Book Review: Good Morning Nantwich by Phill JupitusPosted: July 13, 2013
I’m a big fan of Phill Jupitus. I’ve watched Never Mind the Buzzcocks since I was in my teens, and he’s been a regular on another show I love, Qi. I just love his raw enthusiasm for music and sense of humour and his podcasts with Phil Wilding, Phill and Phil’s Perfect Ten, were laugh out loud funny.
On that podcast there were frequent allusions to their time working together at BBC’s 6 Music station and an impression that things had soured there, however, it was never elaborated and so when I found out that Jupitus had written a book about the five years he spent as the breakfast show host on the station I thought I’d check it out. Of course, I had to wait until I stumbled across a reduced copy in a HMV sale before I got round to it.
The book is in loose chronological order, and deals with far more than just Jupitus’ time at 6 Music. It’s almost a love letter to radio as Jupitus discusses his relationship with music and radio since his youth, his affection for broadcasting legends John Peel and Terry Wogan, his issues with modern radio and his own experiences behind the mic.
It’s all written in a clever, funny and open way which makes it a very entertaining read. Jupitus writes scathingly about listening to a godawful show on a local commercial station, but there’s a sense that this is not anger for anger’s sake, but rather genuine irritation with the witless, cynical and by the numbers show that he listens to.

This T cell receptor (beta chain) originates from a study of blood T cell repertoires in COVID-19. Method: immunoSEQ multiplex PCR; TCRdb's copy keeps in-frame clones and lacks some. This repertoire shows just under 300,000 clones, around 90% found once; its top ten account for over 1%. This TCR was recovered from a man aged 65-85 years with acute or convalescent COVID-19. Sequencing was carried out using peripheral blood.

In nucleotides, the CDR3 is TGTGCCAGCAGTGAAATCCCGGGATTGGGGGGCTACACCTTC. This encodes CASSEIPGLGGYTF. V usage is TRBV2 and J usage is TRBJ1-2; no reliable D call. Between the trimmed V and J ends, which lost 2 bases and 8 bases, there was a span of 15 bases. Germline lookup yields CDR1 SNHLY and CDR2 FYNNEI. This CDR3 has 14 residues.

This irritation is a large part of why Jupitus’ relationship with 6 Music would suffer, with Jupitus coming in with lofty dreams and idealism of playing whatever he wanted and crafting a show that was like sitting around chatting and listening to tunes with your mates. Jupitus rails against the bureaucracy and restrictions placed upon him by the corporation, but never shies away from owning up to his own failings and errors. He seems aware that his attitude towards the show was at times lacking, and there seems to be genuine regret and guilt over some of the way things were handled.
But you definitely side with Jupitus, it’s his book after all, and as such an engaging and likable writer you can’t help but root for the dude and find yourself irritated by the mistakes made.
The book is filled with little anecdotes and stories about the people Jupitus met making the show, and there’s an all star supporting cast of musicians, comedians and celebrities. Jupitus relates the story with ease and humour, and suggests that aside from the early morning starts and some of the frustrations he experienced he did enjoy his time as a DJ.
All in all it’s a rather interesting insight into the world of broadcasting and the launch of a new station into a market built on audience’s ingrained habits.
Another thing about this book is that thanks to end of chapter playlists and frequent mentions you emerge from it with an extensive list of songs and bands to look into.
Verdict: Funny and engaging, the book is a bit of a gem. It’s interesting, and Jupitus touches on things like marketing, demographics and technology, but it’s written with a light touch that makes it a charming read. Filled with laugh out loud anecdotes and some genuinely fascinating bits of information. 7/10.
Any thoughts? You know what to do. BETEO.